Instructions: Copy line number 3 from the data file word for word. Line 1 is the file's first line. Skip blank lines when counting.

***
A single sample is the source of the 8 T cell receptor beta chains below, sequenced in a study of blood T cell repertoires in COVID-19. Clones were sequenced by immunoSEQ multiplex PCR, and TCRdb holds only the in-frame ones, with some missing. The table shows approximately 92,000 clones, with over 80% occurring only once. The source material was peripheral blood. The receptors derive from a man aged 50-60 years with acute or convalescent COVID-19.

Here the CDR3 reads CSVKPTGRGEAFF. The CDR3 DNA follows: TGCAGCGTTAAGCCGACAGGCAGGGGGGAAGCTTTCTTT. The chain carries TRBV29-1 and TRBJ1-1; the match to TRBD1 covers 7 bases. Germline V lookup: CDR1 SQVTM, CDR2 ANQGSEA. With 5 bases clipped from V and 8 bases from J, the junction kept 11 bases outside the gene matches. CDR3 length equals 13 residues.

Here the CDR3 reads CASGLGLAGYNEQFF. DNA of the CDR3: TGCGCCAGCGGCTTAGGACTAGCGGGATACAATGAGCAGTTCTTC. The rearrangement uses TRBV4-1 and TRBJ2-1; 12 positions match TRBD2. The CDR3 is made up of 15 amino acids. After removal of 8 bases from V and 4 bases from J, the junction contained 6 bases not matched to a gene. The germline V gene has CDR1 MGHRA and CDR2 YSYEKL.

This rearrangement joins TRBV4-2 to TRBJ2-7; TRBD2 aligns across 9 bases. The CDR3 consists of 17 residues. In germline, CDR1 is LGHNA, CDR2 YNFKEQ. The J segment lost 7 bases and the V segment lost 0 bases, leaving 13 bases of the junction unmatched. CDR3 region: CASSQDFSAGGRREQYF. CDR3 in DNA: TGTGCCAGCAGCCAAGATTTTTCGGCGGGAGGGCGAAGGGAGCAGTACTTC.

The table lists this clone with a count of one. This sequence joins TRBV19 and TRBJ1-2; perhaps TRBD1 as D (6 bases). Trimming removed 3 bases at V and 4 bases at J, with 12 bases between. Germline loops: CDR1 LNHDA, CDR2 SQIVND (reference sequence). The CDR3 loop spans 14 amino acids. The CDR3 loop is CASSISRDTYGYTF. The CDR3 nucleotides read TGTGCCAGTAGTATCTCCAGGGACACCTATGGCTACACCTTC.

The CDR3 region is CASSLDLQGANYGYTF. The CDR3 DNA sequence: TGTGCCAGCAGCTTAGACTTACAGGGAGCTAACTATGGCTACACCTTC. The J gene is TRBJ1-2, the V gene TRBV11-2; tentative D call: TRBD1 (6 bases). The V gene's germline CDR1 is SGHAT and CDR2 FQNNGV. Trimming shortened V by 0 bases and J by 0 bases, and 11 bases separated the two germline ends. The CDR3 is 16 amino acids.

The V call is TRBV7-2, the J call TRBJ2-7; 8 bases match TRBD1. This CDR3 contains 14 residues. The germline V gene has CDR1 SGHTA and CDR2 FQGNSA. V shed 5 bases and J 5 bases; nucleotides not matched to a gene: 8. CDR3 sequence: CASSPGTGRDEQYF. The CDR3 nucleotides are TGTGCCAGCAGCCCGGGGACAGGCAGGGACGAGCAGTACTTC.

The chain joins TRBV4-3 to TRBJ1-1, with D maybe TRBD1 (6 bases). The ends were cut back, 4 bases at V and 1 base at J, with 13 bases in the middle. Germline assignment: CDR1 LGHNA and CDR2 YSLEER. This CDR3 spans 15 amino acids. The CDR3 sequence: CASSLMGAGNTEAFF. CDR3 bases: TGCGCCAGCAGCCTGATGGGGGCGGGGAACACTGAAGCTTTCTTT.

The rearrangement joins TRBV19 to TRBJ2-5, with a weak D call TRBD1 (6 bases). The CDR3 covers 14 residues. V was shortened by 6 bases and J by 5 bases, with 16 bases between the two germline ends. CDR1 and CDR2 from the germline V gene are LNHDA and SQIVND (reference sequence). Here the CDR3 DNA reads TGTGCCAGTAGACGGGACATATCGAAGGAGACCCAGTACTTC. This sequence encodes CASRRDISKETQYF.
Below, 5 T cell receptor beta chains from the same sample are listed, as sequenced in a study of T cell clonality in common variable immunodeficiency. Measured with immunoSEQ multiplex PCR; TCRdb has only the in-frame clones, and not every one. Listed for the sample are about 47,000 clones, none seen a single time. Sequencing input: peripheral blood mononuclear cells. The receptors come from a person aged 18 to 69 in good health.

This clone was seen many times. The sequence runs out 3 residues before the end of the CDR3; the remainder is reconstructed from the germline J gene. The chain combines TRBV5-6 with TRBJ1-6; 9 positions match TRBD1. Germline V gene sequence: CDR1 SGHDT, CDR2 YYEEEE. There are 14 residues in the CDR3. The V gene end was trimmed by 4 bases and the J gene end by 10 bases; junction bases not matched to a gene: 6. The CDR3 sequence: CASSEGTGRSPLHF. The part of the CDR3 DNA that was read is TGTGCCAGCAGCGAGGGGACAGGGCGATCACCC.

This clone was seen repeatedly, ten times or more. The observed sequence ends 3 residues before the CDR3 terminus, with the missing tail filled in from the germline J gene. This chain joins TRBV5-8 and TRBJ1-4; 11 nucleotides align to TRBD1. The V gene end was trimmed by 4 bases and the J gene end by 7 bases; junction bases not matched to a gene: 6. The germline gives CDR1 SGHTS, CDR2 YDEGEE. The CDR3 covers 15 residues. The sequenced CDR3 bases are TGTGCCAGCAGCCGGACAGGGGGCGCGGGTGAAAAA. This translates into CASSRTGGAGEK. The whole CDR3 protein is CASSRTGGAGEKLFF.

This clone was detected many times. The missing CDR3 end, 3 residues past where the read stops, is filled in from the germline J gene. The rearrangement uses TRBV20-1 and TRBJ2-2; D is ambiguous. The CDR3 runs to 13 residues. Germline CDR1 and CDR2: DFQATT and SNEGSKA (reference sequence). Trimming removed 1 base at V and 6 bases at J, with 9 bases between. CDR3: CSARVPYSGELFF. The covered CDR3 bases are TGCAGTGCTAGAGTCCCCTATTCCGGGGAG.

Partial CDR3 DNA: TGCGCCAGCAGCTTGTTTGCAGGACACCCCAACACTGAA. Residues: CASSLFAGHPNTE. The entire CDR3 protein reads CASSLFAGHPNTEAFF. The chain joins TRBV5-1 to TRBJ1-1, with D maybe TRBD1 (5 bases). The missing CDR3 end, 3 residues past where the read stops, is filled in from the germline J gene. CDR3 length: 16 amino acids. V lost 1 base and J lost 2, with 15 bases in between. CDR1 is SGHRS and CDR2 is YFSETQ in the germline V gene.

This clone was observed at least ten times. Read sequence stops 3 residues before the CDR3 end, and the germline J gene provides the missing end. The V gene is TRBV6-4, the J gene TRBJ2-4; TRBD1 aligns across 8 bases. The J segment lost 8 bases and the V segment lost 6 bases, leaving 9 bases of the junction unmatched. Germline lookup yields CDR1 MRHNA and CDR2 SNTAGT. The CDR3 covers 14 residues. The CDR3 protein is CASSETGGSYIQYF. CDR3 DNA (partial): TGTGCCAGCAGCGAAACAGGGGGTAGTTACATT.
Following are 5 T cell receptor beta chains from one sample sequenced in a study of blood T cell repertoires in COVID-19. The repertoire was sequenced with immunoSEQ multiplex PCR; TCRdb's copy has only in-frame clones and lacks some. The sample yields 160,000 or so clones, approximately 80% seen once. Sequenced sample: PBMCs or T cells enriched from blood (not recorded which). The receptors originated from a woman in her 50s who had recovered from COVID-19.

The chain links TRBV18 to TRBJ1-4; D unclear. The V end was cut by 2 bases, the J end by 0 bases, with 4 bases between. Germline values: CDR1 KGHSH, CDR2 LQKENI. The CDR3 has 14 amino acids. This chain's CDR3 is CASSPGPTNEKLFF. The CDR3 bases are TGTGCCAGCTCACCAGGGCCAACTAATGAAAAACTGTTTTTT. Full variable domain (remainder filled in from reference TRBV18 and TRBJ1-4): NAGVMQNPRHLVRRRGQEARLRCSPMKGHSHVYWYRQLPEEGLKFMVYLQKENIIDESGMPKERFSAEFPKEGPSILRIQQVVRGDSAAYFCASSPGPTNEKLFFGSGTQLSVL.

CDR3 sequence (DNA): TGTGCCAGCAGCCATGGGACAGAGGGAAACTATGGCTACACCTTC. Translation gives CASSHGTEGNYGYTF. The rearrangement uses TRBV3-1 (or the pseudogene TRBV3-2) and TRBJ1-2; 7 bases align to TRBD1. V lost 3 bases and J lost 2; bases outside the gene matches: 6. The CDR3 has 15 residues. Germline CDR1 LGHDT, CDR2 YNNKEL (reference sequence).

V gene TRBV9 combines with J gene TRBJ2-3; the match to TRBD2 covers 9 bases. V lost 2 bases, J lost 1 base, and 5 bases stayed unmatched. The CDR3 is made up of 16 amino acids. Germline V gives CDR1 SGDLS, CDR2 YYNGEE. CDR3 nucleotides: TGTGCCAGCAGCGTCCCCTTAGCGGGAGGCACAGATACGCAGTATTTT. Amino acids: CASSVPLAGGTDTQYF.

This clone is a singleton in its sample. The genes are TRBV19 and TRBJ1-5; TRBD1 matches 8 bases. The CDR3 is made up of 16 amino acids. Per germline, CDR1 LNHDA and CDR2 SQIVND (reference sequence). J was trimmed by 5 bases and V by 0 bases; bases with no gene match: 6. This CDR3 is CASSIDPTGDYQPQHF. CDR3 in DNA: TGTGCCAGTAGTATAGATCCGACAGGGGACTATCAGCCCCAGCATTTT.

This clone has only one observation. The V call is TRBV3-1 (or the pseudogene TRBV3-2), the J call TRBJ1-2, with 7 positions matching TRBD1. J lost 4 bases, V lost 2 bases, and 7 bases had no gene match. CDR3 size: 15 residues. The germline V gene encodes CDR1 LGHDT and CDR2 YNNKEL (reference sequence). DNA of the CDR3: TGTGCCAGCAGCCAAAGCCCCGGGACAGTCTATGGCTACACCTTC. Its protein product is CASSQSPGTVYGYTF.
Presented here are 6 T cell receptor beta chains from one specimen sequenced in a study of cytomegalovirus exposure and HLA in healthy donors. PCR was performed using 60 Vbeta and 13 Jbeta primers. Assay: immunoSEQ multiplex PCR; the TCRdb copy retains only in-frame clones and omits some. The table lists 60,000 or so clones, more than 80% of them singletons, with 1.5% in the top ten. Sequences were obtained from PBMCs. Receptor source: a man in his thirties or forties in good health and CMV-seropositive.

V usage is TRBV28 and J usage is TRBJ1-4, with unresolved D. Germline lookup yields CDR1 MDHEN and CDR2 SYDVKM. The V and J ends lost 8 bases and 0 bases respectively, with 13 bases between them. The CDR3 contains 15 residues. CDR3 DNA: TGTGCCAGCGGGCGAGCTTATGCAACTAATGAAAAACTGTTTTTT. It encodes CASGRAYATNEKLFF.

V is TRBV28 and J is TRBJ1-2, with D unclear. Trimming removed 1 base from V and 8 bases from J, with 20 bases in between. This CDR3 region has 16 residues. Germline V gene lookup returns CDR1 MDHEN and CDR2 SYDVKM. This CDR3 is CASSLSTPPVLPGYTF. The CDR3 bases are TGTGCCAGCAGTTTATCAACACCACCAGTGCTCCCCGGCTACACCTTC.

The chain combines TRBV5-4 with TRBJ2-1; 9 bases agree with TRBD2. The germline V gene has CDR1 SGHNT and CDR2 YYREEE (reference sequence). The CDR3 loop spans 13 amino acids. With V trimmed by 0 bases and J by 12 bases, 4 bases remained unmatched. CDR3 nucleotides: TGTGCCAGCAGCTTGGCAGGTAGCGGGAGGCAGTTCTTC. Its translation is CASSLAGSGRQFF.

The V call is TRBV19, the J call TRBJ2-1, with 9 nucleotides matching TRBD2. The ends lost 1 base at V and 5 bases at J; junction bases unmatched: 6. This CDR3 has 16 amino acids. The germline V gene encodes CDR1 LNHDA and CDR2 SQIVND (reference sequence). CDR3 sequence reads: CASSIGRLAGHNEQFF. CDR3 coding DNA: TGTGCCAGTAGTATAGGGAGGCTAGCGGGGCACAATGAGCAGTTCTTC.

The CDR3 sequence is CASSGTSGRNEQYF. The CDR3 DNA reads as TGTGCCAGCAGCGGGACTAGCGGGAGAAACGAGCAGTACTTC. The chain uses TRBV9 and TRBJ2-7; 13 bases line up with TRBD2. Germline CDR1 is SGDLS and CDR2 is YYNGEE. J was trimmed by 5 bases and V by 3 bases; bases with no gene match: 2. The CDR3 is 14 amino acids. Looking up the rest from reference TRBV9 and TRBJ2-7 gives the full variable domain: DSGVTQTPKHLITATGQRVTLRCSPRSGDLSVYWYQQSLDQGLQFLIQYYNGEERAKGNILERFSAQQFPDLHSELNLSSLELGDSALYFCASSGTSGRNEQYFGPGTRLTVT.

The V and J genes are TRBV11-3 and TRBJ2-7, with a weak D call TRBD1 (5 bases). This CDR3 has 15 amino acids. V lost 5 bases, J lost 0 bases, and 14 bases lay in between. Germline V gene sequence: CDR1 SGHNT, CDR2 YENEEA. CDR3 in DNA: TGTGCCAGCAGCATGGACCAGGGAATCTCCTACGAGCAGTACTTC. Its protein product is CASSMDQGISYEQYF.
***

Here the CDR3 reads CASGLGLAGYNEQFF. DNA of the CDR3: TGCGCCAGCGGCTTAGGACTAGCGGGATACAATGAGCAGTTCTTC. The rearrangement uses TRBV4-1 and TRBJ2-1; 12 positions match TRBD2. The CDR3 is made up of 15 amino acids. After removal of 8 bases from V and 4 bases from J, the junction contained 6 bases not matched to a gene. The germline V gene has CDR1 MGHRA and CDR2 YSYEKL.